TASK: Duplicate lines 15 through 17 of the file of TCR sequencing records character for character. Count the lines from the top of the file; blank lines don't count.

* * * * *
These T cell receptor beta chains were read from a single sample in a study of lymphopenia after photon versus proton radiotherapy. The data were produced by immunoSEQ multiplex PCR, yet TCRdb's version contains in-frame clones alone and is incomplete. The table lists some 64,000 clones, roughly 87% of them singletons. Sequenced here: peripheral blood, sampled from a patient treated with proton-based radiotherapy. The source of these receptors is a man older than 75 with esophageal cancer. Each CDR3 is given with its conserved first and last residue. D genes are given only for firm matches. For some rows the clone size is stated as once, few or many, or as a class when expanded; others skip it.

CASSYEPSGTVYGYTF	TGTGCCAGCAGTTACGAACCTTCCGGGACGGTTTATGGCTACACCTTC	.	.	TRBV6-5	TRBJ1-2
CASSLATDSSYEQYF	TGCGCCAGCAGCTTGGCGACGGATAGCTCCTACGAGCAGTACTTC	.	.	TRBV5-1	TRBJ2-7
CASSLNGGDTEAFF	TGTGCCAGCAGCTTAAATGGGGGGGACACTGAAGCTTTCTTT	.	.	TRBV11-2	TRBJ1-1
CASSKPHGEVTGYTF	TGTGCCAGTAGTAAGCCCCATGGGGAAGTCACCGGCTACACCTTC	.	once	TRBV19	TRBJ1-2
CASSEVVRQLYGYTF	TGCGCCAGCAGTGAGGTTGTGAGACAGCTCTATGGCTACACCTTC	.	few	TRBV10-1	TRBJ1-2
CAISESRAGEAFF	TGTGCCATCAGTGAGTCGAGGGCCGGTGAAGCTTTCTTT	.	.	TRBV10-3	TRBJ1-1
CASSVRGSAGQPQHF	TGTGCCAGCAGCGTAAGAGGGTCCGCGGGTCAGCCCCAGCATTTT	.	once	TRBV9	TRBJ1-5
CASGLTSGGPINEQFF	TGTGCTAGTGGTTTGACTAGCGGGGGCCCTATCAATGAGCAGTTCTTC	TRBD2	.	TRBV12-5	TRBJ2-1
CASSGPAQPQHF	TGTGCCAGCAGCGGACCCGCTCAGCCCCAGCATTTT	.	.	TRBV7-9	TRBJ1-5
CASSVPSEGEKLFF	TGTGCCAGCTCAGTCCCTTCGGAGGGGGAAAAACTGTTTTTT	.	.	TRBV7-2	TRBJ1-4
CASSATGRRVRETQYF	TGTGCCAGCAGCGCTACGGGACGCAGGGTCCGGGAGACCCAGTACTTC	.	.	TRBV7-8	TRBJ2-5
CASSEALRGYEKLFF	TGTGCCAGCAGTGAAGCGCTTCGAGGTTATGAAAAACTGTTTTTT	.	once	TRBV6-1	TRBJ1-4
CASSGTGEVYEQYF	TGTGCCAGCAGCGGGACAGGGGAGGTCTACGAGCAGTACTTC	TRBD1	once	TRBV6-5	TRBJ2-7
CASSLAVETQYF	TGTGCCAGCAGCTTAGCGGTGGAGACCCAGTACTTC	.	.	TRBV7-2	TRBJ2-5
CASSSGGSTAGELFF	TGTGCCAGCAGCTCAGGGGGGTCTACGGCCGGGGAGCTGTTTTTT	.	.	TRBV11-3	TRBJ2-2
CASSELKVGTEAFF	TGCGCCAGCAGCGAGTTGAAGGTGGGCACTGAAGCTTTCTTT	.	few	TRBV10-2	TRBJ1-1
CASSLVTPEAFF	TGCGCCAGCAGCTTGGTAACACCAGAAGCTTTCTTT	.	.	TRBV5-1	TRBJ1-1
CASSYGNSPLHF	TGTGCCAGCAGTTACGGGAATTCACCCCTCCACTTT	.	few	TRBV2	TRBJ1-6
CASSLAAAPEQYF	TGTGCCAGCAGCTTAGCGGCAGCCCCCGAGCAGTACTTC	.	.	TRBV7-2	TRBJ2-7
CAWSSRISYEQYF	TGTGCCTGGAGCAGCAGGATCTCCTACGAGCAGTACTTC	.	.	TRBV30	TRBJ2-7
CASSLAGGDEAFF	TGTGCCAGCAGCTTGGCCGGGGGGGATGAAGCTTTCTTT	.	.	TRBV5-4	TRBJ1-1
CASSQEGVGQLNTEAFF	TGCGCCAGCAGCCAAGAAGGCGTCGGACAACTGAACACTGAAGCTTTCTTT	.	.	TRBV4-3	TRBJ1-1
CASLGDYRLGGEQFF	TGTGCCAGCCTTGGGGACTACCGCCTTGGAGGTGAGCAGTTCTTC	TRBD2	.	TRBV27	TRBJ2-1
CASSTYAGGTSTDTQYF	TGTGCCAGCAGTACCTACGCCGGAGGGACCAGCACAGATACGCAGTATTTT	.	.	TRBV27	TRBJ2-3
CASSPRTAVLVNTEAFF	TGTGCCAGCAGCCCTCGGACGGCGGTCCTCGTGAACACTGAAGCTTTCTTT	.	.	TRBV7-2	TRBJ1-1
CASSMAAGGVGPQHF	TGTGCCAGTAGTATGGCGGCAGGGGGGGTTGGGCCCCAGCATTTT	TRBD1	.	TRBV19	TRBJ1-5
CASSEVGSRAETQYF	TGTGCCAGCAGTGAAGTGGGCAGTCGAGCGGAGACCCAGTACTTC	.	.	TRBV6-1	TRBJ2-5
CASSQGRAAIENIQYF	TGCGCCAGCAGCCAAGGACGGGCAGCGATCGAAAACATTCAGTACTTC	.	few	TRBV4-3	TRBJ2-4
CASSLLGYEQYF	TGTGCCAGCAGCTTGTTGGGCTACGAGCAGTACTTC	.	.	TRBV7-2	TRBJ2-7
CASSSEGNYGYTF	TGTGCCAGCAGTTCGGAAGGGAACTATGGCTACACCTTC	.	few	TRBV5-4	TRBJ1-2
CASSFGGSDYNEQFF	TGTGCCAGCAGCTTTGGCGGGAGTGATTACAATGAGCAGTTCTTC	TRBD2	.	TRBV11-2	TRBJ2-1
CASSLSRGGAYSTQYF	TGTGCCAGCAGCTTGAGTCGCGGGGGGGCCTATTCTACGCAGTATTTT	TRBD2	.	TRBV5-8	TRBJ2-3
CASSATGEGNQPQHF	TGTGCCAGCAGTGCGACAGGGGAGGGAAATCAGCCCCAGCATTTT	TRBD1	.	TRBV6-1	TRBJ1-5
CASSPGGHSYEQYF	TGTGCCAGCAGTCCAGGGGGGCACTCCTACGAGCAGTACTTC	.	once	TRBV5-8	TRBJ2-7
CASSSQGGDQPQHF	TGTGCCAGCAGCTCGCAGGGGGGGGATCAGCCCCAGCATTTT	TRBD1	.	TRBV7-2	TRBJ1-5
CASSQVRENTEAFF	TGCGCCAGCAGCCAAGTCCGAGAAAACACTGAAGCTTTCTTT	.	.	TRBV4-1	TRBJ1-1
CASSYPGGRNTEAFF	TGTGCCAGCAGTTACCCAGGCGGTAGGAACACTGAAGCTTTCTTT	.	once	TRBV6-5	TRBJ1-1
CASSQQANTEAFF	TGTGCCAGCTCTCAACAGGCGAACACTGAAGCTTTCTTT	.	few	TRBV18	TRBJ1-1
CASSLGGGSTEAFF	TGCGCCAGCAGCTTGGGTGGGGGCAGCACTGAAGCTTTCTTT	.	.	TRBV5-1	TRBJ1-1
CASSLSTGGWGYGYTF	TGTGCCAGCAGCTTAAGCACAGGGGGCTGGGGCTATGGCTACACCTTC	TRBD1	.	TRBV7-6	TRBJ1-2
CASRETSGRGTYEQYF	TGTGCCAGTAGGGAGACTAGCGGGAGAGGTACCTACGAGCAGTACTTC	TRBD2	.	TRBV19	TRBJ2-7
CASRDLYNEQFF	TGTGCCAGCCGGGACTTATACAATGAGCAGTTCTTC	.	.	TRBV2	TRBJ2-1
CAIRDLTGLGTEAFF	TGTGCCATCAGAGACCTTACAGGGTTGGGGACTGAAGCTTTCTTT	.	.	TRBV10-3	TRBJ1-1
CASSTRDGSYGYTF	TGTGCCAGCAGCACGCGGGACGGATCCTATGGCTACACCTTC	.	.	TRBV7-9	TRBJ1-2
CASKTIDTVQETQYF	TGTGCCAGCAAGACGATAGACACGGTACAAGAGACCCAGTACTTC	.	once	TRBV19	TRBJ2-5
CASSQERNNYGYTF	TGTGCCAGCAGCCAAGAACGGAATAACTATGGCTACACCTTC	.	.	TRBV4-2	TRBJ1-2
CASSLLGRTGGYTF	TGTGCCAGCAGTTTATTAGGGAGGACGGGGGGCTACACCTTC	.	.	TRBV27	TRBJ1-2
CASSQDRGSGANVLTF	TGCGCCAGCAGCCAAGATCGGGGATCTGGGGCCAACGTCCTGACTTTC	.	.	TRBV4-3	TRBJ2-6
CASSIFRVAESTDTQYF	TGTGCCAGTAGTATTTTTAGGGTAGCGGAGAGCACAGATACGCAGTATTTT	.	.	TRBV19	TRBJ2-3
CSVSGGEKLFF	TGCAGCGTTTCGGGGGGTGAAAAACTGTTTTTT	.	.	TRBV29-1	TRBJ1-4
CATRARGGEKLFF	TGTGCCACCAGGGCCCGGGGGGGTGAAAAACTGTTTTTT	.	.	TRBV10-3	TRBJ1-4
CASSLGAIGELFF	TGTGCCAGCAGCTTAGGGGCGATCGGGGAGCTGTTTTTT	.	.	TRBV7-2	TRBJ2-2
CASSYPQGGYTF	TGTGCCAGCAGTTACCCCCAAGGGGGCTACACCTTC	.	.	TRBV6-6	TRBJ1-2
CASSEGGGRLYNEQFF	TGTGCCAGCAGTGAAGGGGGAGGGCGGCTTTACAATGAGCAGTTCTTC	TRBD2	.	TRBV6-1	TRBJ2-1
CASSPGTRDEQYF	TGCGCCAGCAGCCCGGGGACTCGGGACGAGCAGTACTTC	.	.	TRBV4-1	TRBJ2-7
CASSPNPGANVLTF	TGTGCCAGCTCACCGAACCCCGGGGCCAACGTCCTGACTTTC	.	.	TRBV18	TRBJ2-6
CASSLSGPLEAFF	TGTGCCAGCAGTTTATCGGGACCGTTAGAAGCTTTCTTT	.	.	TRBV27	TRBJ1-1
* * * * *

CASSLAVETQYF	TGTGCCAGCAGCTTAGCGGTGGAGACCCAGTACTTC	.	.	TRBV7-2	TRBJ2-5
CASSSGGSTAGELFF	TGTGCCAGCAGCTCAGGGGGGTCTACGGCCGGGGAGCTGTTTTTT	.	.	TRBV11-3	TRBJ2-2
CASSELKVGTEAFF	TGCGCCAGCAGCGAGTTGAAGGTGGGCACTGAAGCTTTCTTT	.	few	TRBV10-2	TRBJ1-1